Elsewhere in the industry, and sticking with Intel, we've known since November 2018 of the existence of "Comet Lake," which is a 10-core silicon for the LGA1151 platform, and which is yet another "Skylake" derivative built on existing 14 nm process. This chip is real, and will be Intel's last line of defense against AMD's first 7 nm "Zen 2" socket AM4 processors, with core-counts of 12-16.

Windows 10 1H-2019 Update to Reduce Performance Impact of Spectre V2 Mitigations

Microsoft is working to reduce the performance impact of "Spectre" V2 security vulnerability software mitigation with its next major update to Windows 10. The major update that's scheduled for the first half of 2019, will feature the "Retpoline" mitigation enabled on the operating system's kernel by default. Retpoline will be enabled in addition something Microsoft's OS kernel developer Mehmet Iyigun calls "import optimization." Together, the two reduce the impact of Spectre V2 software mitigation to "noise-level" (i.e. that which can be discounted for random variation, or minimal).

MIT Researches Find a New Way to Fix Spectre and Meltdown, Isolation Is Key

The Meltdown and Spectre vulnerabilities have been a real nightmare throughout this year. Those affected were quick (maybe too much) to mitigate the problems with different solutions, but months later even the most recent Intel chips aren't completely safe. Hardware fixes only work for certain Meltdown variants, while the rest are still mitigated with firmware and OS updates that have certain impact on performance.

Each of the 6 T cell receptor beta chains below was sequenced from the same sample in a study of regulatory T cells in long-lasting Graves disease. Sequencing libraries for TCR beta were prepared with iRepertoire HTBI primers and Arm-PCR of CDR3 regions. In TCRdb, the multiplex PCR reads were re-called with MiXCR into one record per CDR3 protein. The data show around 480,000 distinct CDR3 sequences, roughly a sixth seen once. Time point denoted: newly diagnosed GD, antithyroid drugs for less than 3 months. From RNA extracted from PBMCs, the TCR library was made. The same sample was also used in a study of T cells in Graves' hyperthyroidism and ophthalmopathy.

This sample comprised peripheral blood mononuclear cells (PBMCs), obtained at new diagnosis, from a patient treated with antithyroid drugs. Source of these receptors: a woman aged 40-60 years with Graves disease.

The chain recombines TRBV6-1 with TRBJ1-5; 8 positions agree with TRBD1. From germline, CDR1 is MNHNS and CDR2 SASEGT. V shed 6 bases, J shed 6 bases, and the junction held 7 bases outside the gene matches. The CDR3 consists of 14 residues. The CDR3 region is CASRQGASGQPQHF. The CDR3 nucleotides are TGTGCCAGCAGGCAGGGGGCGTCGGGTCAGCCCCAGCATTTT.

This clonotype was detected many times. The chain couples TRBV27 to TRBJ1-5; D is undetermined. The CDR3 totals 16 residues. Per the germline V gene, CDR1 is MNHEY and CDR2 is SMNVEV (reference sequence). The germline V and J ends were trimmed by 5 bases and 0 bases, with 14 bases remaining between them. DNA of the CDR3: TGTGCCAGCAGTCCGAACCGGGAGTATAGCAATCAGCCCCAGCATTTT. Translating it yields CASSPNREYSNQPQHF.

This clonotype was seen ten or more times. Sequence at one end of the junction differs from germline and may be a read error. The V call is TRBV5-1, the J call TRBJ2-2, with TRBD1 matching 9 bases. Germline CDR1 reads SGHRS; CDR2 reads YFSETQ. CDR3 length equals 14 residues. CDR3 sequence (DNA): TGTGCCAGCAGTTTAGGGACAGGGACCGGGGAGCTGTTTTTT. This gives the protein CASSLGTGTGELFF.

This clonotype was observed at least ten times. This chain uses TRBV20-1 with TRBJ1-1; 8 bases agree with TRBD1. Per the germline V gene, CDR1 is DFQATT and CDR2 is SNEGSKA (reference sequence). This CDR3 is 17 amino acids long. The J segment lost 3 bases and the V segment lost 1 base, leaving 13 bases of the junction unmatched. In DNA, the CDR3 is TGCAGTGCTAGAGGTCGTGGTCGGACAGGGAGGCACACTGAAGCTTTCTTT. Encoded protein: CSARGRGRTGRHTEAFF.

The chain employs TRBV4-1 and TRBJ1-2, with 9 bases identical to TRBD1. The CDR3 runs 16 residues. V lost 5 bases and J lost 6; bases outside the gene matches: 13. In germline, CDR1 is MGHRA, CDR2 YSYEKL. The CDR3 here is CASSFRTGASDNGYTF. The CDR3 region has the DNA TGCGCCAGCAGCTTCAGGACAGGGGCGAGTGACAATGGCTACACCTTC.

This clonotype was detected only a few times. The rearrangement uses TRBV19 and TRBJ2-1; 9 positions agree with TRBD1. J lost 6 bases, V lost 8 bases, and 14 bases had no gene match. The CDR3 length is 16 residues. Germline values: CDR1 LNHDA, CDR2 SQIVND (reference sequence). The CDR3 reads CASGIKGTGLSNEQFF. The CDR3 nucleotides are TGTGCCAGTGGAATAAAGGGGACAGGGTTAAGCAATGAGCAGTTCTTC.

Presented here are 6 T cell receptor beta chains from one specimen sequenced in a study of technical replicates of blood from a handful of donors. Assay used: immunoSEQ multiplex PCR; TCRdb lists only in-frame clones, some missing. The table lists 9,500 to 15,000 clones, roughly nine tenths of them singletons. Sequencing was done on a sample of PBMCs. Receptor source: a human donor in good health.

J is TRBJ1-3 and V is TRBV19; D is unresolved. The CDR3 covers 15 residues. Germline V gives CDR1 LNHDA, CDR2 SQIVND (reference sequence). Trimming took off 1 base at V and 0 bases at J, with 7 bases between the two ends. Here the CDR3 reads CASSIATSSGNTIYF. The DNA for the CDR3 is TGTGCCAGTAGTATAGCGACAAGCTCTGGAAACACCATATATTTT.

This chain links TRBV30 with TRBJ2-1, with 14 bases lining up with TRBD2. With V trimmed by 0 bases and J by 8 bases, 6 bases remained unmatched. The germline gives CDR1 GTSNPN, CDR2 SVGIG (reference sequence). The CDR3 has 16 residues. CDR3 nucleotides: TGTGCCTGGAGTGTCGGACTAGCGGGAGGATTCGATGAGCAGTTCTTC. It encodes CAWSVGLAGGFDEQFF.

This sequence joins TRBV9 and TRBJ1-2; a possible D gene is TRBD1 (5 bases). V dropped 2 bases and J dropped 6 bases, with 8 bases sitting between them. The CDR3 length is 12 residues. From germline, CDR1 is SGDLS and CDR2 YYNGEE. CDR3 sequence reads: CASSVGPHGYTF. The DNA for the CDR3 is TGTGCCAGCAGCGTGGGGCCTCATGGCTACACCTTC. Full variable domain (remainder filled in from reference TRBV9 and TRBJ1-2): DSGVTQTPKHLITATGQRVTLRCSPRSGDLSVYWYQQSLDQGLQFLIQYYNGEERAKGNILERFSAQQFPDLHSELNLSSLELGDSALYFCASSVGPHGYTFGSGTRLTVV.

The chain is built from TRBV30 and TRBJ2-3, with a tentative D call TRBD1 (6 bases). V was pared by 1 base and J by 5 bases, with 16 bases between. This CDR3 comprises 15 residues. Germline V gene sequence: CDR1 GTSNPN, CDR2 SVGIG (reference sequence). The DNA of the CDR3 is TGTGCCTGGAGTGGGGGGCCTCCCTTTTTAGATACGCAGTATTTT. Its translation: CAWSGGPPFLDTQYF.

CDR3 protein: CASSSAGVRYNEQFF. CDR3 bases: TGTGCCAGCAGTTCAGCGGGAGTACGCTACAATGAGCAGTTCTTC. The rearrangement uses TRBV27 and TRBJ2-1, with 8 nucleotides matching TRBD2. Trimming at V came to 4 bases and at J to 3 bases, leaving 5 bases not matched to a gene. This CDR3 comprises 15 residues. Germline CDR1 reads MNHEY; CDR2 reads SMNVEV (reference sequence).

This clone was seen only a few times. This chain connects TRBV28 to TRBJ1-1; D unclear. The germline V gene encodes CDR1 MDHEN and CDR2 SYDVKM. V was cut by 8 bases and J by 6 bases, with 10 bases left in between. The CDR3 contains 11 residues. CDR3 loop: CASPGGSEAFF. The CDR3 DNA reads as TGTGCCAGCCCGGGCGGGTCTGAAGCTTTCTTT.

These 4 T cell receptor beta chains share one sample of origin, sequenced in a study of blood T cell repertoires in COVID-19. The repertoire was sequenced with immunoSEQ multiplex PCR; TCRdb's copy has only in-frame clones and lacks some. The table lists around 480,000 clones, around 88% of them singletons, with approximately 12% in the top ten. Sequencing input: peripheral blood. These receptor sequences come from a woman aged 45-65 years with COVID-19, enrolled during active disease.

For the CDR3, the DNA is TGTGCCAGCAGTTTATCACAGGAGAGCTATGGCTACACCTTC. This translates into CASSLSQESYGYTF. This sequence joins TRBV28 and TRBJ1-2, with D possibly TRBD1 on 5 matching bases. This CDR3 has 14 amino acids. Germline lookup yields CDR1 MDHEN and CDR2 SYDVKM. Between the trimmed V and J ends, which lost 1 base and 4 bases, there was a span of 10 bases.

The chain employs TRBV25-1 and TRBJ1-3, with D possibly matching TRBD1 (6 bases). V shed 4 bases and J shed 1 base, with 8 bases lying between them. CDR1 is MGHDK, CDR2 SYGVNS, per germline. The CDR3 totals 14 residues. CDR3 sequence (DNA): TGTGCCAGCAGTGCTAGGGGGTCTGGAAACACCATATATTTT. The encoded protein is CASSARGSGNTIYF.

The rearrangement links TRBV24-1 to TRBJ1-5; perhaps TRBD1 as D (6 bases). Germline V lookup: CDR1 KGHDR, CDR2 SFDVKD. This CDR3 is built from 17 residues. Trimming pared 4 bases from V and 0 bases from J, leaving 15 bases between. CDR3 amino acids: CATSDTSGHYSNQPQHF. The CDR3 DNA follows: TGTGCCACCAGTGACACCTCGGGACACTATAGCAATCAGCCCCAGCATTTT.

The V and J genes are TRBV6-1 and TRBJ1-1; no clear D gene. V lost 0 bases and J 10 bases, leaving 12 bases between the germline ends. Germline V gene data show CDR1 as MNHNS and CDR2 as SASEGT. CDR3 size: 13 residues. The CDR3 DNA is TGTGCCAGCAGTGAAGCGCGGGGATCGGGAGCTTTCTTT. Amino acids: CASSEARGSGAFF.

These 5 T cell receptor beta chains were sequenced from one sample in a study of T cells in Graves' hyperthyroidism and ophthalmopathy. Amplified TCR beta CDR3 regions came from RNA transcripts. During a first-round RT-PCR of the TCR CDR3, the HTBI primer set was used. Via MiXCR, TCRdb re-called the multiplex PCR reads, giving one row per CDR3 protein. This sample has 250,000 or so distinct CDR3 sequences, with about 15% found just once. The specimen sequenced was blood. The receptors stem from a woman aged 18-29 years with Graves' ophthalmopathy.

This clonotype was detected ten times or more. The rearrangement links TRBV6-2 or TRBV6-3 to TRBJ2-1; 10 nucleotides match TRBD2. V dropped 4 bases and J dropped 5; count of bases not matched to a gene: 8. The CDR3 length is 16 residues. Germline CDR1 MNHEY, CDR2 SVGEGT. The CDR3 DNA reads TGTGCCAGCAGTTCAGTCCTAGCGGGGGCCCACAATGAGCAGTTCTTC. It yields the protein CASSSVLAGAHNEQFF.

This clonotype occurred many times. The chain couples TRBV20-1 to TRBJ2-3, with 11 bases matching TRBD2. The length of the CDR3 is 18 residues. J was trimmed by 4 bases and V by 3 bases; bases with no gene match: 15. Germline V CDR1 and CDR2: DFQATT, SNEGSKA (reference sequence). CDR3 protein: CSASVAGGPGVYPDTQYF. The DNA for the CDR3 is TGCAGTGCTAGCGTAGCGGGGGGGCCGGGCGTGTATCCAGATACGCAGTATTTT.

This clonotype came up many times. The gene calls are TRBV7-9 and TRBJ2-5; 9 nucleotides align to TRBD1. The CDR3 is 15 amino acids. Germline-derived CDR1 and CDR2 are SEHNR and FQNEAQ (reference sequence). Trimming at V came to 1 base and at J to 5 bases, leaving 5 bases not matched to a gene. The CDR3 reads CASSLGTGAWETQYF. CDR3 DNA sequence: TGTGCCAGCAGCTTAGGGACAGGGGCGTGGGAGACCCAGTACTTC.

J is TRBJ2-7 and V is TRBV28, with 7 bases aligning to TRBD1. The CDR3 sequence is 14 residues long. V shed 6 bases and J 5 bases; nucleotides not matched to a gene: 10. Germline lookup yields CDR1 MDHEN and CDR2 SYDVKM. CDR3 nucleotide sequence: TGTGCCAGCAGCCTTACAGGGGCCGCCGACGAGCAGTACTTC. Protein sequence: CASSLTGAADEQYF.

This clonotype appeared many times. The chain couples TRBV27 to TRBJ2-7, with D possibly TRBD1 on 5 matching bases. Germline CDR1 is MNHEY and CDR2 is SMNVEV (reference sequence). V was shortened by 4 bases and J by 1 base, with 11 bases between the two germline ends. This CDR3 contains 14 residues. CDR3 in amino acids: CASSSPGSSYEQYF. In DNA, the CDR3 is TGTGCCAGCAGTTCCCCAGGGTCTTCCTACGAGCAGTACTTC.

Intel will have to redesign certain features on their future processors to finally forget Meltdown and Spectre, but meanwhile others have jumped to give some options. MIT researchers have developed a way to partition and isolate memory caches with 'protection domains'. Unlike Intel's Cache Allocation Technology (CAT), MIT's technology, called DAWG (Dynamically Allocated Way Guard) disallows hits across those protection domains. This is important, because attackers targeting this vulnerabilities take advantage of 'cache timing attacks' and can get access to sensible, private data.